Anyway, that triangle of balance is pretty much what the designers settled for as well, providing tools for each of these three archetypes to a degree that minion trading is just not viable, or necessary, or even possible most of the time. You may see minion trading being important, if you play with one minion-based deck against another. There are not many, but you can still have that. Embiggen Druid, for example, consists almost entirely of minions, and while the decks win condition is usually to draw a few key cards in the first four or five turns and constantly put massive minions on the board, it is at least a deck that will put something on the board and needs to maintain board presence to win. HIghlander Hunter is also more of a mixed bag of everything than a pure control or aggressive deck, where minion combat can be important.
By the way, Lightfang Enforcer now hits dragons as well, I wonder why it wasn't stated in the patch notes.
Battlegrounds isn't for everyone and I don't take OP seriously. For me this new game mode is a breath of fresh air. New expansion comes out and HS is fun for a few weeks or months depending on the meta. After that I get bored at rank 5 and play just to grind quests. BG for me is always fun and when I lose it doesn't feel as bad. HS while I great card game just gets old after while even with new cards. BG feels different everytime I play it.
Maybe the Warlock should try not to play Jaraxxus when they know the opponent is a singleton deck? Just a thought.
Just because you have it in your deck doesn't mean you have to play it. It certainly doesn't mean you have an absolute god-given right to play it and win because you played it.
If you're dumb enough to play into this interaction, you deserve to lose.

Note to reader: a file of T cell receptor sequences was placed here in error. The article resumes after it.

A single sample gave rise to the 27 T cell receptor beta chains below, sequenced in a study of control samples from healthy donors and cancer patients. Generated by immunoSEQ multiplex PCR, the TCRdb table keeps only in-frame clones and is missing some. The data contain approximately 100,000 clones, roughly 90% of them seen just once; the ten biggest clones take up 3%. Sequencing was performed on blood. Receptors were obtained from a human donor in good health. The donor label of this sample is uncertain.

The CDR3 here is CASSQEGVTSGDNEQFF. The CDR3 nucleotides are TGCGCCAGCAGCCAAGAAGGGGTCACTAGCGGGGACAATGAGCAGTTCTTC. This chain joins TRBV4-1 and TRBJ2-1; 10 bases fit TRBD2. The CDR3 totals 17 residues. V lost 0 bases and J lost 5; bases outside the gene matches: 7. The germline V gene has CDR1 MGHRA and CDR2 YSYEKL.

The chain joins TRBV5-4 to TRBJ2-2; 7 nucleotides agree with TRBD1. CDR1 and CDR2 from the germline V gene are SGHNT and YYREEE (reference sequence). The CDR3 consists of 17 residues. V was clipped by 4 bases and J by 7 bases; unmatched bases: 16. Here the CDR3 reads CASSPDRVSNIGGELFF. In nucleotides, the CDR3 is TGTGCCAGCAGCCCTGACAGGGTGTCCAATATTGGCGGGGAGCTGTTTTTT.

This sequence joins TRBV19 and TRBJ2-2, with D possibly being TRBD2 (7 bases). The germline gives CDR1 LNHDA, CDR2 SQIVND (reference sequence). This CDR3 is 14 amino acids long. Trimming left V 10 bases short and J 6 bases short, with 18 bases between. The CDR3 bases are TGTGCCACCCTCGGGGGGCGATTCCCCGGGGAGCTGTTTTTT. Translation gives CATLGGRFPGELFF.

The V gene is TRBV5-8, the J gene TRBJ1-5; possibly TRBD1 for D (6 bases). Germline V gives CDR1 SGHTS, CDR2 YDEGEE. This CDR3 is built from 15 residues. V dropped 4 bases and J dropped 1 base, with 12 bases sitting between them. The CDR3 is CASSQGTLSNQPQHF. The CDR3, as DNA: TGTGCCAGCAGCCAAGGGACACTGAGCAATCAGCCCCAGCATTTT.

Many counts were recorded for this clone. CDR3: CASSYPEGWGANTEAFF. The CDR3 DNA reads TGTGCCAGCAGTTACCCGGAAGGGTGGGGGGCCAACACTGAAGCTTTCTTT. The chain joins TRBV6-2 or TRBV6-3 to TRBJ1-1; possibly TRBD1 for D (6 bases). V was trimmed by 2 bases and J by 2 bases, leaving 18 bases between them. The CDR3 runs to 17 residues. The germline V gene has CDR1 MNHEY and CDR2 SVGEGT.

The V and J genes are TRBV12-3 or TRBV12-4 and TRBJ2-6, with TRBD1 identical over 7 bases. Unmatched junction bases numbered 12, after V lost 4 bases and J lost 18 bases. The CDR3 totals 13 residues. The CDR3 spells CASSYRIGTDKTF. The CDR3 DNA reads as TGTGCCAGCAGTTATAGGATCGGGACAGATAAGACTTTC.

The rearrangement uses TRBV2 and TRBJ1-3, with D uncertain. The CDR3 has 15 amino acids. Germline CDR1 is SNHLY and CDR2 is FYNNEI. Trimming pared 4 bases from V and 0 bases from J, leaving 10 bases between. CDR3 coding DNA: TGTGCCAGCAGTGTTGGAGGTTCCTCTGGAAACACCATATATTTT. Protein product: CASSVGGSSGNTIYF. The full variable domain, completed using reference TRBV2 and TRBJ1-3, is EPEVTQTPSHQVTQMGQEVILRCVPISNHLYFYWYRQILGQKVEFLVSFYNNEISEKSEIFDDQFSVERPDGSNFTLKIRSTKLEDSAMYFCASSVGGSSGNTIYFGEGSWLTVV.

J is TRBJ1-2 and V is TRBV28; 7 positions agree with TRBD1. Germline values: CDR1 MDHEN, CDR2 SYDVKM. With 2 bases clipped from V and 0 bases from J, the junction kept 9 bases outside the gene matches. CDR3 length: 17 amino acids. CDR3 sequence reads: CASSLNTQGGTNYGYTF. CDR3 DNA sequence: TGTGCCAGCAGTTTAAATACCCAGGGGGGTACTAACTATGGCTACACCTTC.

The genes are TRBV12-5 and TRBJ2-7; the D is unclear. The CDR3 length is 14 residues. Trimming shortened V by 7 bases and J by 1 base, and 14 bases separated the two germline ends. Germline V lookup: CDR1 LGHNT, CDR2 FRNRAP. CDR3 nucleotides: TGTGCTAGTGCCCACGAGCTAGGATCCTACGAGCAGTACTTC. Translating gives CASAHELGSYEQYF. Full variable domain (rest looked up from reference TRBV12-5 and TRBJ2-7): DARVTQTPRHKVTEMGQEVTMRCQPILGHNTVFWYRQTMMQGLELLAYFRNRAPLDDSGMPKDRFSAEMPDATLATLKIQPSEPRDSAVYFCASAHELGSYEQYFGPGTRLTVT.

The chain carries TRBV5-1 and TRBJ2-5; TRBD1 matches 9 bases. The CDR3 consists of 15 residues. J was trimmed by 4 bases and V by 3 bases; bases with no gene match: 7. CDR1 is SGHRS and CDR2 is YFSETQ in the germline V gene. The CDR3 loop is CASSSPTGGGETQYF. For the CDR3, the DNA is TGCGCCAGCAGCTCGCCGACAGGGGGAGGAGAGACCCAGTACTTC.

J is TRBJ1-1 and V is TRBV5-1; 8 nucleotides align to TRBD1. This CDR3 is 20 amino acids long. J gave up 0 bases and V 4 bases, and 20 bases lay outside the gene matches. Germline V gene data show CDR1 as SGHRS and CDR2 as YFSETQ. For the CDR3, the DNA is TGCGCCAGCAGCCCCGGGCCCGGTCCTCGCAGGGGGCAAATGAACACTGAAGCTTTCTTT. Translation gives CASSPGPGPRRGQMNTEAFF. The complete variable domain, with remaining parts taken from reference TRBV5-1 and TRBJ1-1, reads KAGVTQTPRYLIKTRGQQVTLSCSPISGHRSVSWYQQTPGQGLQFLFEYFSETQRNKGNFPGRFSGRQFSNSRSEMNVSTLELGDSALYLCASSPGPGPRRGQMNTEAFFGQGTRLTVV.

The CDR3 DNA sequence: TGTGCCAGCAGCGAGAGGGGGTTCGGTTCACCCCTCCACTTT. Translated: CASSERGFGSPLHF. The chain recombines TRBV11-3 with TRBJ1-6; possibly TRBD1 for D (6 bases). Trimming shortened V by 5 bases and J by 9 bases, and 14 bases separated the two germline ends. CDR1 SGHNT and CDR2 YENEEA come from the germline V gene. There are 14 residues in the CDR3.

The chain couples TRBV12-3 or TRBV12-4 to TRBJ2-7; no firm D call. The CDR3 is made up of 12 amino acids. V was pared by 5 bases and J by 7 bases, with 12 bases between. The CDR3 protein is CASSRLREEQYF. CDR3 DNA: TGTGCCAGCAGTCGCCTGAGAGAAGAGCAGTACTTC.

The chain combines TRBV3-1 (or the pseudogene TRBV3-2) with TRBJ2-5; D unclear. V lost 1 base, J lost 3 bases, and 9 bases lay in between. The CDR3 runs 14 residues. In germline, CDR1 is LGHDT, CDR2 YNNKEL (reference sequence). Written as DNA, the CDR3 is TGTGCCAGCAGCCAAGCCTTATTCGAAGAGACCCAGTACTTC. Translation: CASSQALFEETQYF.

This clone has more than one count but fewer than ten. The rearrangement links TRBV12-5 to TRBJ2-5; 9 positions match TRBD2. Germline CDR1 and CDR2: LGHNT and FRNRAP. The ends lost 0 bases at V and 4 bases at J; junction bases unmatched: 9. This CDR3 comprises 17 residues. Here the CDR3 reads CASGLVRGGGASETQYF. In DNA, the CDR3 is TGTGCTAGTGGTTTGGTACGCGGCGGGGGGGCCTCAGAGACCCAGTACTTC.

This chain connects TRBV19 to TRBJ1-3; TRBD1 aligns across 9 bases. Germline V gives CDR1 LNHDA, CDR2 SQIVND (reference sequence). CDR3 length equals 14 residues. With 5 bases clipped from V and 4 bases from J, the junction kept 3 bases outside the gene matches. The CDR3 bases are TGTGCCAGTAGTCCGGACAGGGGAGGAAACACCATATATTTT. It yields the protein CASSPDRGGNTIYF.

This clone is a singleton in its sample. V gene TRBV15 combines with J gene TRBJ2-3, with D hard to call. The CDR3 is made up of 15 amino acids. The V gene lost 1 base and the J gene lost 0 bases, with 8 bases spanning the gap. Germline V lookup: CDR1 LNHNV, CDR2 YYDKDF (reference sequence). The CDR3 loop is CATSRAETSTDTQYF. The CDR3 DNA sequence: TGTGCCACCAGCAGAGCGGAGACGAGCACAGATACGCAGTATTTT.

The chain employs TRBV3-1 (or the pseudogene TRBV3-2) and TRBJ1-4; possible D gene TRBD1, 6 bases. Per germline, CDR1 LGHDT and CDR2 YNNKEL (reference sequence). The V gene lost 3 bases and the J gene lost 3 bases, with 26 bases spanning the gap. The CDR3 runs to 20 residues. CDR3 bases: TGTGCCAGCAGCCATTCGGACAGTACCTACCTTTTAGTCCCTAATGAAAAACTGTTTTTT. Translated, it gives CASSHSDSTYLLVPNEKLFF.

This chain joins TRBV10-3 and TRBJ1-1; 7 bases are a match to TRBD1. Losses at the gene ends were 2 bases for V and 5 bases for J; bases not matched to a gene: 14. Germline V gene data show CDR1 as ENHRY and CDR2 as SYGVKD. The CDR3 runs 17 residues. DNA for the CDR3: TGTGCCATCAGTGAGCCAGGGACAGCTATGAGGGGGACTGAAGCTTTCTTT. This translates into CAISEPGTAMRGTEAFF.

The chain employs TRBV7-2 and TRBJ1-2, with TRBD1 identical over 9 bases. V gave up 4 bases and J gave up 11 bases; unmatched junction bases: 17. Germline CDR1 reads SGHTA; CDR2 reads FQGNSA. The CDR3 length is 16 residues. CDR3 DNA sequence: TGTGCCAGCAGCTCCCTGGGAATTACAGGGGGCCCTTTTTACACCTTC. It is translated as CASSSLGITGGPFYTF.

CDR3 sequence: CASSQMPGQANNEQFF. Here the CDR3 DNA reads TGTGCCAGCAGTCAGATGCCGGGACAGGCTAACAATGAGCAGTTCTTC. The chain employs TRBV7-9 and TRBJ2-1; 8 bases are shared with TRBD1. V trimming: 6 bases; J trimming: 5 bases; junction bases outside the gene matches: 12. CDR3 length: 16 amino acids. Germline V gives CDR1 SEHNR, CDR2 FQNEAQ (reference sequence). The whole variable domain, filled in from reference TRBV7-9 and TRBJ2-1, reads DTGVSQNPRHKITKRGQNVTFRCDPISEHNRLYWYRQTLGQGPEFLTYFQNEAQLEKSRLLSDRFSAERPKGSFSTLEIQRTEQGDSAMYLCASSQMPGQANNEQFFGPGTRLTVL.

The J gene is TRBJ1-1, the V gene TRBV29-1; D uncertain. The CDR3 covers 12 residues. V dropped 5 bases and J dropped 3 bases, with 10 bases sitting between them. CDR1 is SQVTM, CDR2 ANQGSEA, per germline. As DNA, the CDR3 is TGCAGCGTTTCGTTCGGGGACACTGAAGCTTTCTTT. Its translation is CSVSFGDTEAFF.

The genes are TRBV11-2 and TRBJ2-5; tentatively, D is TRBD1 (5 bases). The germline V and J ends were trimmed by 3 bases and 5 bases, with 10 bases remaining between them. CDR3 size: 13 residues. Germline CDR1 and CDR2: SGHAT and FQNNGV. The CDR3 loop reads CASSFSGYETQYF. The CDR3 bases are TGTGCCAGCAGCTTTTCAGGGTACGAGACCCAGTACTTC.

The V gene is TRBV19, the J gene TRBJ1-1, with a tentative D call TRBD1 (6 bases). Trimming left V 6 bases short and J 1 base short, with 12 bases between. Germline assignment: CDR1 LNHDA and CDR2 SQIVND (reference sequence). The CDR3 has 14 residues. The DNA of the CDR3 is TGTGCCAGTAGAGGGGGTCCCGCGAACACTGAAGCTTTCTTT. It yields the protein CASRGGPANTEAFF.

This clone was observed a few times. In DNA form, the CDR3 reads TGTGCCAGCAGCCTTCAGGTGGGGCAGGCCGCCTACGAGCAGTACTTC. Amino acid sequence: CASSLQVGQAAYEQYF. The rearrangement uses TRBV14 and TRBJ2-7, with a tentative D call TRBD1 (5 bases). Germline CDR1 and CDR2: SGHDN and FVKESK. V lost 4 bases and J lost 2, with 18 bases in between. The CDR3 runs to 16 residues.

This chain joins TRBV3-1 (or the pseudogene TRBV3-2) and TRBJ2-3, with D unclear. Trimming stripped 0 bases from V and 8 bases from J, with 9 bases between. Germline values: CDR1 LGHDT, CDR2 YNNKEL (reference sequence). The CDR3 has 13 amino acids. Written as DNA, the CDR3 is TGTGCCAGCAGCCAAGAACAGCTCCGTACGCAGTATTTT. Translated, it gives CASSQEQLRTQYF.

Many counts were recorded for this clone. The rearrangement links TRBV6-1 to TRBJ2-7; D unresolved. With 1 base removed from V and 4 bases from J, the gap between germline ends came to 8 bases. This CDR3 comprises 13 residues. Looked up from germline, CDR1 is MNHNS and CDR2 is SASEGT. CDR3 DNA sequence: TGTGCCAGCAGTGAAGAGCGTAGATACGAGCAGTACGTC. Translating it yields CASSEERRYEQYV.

I hate the fact that there is always a card that somehow forces Jaraxxus out of meta. For the last two years, poor Jaraxxus' slot in decks was overtaken by Bloodreaver Gul'dan, and now, when Death Knights finally rotated, they print Zephrys just to make Jaraxxus unplayable for the next two years. And I'd really like to see a deck with Jaraxxus in it which is meta-viable.
What you really need is a time machine, then. Jaraxxus was everywhere for the first couple of years of the game. People who played back then are understandably tired of seeing it.
If Jaraxxus were still playable and as popular as it was back then, people would be calling for it to be sent to the Hall of Fame.
Wrong. This kind of simplified statements and half-impressions are misleading, but spread very quickly, unfortunately. First of all, Standard isn't any better than Wild. This is one of the most common misconceptions. Pointing Wild is broken one doesn't want to see how many balance issues Standard has (prenerfs meta was worse than Wild ever was). The truth is, it's all same old sh**, erhm, Hearthstone. Each format balances itself. Wild has possibilities to have much more tools to react, while when Mage went over the top, or now - annoying Murloc Paladin you can't do much, but sit and watch.